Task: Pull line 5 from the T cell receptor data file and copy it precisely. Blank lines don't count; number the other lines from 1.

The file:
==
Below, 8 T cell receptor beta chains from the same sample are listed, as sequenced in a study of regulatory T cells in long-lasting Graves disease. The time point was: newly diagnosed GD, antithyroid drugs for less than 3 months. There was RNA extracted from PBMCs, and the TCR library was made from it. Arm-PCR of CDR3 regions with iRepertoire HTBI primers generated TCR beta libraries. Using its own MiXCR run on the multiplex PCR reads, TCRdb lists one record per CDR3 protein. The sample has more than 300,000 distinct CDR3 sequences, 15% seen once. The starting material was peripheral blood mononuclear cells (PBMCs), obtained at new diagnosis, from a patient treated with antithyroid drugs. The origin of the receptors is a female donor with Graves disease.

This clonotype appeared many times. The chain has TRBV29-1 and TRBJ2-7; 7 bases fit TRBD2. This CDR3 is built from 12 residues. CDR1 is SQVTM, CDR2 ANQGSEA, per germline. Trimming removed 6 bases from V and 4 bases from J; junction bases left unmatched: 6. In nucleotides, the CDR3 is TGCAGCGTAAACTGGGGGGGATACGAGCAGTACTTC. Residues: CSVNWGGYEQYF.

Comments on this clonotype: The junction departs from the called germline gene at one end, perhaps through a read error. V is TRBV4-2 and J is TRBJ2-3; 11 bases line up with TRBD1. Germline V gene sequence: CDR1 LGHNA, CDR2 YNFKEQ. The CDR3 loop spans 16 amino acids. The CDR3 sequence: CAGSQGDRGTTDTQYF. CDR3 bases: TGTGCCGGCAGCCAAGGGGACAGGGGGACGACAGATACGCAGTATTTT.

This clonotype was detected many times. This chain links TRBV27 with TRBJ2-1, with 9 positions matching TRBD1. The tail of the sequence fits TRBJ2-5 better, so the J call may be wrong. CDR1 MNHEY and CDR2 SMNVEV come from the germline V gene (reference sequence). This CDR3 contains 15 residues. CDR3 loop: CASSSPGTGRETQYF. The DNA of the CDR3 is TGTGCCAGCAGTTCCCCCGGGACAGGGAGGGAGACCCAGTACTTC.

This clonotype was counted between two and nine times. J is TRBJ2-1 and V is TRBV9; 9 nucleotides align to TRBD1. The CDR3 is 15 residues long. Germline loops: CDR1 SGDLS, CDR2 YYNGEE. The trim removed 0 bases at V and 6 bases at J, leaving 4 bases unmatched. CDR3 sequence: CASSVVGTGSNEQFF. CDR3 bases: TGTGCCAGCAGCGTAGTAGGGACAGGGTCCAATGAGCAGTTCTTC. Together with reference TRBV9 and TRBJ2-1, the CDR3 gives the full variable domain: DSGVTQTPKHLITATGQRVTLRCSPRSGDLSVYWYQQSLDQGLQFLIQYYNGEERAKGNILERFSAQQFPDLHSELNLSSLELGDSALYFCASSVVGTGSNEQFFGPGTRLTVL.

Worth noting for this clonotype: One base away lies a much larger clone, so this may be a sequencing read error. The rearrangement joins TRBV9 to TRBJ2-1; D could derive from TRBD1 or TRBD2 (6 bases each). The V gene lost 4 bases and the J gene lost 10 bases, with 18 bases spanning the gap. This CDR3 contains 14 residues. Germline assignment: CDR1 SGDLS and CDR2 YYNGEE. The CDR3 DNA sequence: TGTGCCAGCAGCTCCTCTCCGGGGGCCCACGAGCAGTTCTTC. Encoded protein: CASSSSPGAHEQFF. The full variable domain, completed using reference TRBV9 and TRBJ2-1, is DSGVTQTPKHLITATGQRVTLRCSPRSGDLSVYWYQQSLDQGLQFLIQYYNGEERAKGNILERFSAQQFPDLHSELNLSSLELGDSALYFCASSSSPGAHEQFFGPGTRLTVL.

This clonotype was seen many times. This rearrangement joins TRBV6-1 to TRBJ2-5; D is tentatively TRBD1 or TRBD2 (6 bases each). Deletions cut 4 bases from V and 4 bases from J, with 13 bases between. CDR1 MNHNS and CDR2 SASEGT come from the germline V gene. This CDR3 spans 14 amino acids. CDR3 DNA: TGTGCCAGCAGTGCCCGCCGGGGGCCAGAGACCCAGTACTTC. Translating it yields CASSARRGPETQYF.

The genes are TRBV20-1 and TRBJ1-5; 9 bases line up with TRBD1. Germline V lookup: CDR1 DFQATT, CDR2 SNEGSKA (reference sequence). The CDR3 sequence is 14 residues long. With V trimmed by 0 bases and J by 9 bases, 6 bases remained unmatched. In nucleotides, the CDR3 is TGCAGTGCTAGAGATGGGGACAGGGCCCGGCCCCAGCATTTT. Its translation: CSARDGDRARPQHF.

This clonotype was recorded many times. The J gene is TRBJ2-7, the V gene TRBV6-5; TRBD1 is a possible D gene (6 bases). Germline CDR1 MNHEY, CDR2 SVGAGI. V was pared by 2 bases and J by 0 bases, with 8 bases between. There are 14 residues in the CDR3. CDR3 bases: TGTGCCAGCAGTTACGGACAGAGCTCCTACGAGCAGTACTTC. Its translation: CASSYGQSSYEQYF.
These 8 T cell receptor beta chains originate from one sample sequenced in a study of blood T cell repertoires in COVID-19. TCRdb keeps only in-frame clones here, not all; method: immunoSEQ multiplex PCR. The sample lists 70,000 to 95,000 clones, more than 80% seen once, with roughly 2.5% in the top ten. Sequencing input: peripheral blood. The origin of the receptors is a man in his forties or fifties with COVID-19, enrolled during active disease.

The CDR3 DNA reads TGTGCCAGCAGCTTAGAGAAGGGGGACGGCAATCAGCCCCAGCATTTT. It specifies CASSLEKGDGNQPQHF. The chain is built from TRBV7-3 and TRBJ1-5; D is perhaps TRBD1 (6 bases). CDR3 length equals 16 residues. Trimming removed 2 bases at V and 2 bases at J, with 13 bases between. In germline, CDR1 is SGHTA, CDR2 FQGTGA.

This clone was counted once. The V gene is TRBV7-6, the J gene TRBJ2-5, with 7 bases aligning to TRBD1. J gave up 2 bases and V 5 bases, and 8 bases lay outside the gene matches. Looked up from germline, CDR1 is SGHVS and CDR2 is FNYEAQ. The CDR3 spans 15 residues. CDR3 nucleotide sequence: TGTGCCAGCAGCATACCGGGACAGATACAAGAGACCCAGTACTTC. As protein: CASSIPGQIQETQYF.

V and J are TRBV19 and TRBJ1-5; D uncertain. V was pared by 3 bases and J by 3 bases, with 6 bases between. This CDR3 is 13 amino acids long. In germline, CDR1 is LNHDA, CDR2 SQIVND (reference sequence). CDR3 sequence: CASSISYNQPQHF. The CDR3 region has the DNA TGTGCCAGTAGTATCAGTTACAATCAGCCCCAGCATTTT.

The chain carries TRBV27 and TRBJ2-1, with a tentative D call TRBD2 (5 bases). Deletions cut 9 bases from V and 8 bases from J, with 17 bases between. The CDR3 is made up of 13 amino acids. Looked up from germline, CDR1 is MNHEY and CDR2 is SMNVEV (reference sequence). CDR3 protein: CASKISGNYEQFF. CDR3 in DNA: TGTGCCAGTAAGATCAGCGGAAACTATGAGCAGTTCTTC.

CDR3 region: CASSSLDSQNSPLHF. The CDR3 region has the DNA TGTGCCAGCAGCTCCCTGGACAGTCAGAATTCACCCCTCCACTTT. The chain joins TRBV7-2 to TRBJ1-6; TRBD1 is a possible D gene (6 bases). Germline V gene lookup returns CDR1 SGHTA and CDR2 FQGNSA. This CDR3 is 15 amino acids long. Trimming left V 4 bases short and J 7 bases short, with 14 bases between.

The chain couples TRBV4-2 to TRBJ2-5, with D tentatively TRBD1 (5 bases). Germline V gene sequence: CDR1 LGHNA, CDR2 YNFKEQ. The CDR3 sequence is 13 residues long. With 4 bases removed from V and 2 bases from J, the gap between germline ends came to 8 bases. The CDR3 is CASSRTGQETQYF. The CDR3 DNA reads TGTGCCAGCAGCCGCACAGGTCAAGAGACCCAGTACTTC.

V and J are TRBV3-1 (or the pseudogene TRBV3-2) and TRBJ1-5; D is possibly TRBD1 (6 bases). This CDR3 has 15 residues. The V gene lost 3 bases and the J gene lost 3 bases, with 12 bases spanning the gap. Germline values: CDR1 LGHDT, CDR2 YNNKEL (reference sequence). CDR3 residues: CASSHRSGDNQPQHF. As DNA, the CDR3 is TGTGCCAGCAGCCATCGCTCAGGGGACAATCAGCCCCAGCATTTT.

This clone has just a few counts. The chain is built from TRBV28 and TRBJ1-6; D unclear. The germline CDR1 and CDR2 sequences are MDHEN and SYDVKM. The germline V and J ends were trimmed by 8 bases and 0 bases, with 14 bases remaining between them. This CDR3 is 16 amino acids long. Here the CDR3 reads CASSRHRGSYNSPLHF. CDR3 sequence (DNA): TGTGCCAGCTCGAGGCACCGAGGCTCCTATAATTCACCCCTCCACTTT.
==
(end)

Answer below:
This clonotype was counted between two and nine times. J is TRBJ2-1 and V is TRBV9; 9 nucleotides align to TRBD1. The CDR3 is 15 residues long. Germline loops: CDR1 SGDLS, CDR2 YYNGEE. The trim removed 0 bases at V and 6 bases at J, leaving 4 bases unmatched. CDR3 sequence: CASSVVGTGSNEQFF. CDR3 bases: TGTGCCAGCAGCGTAGTAGGGACAGGGTCCAATGAGCAGTTCTTC. Together with reference TRBV9 and TRBJ2-1, the CDR3 gives the full variable domain: DSGVTQTPKHLITATGQRVTLRCSPRSGDLSVYWYQQSLDQGLQFLIQYYNGEERAKGNILERFSAQQFPDLHSELNLSSLELGDSALYFCASSVVGTGSNEQFFGPGTRLTVL.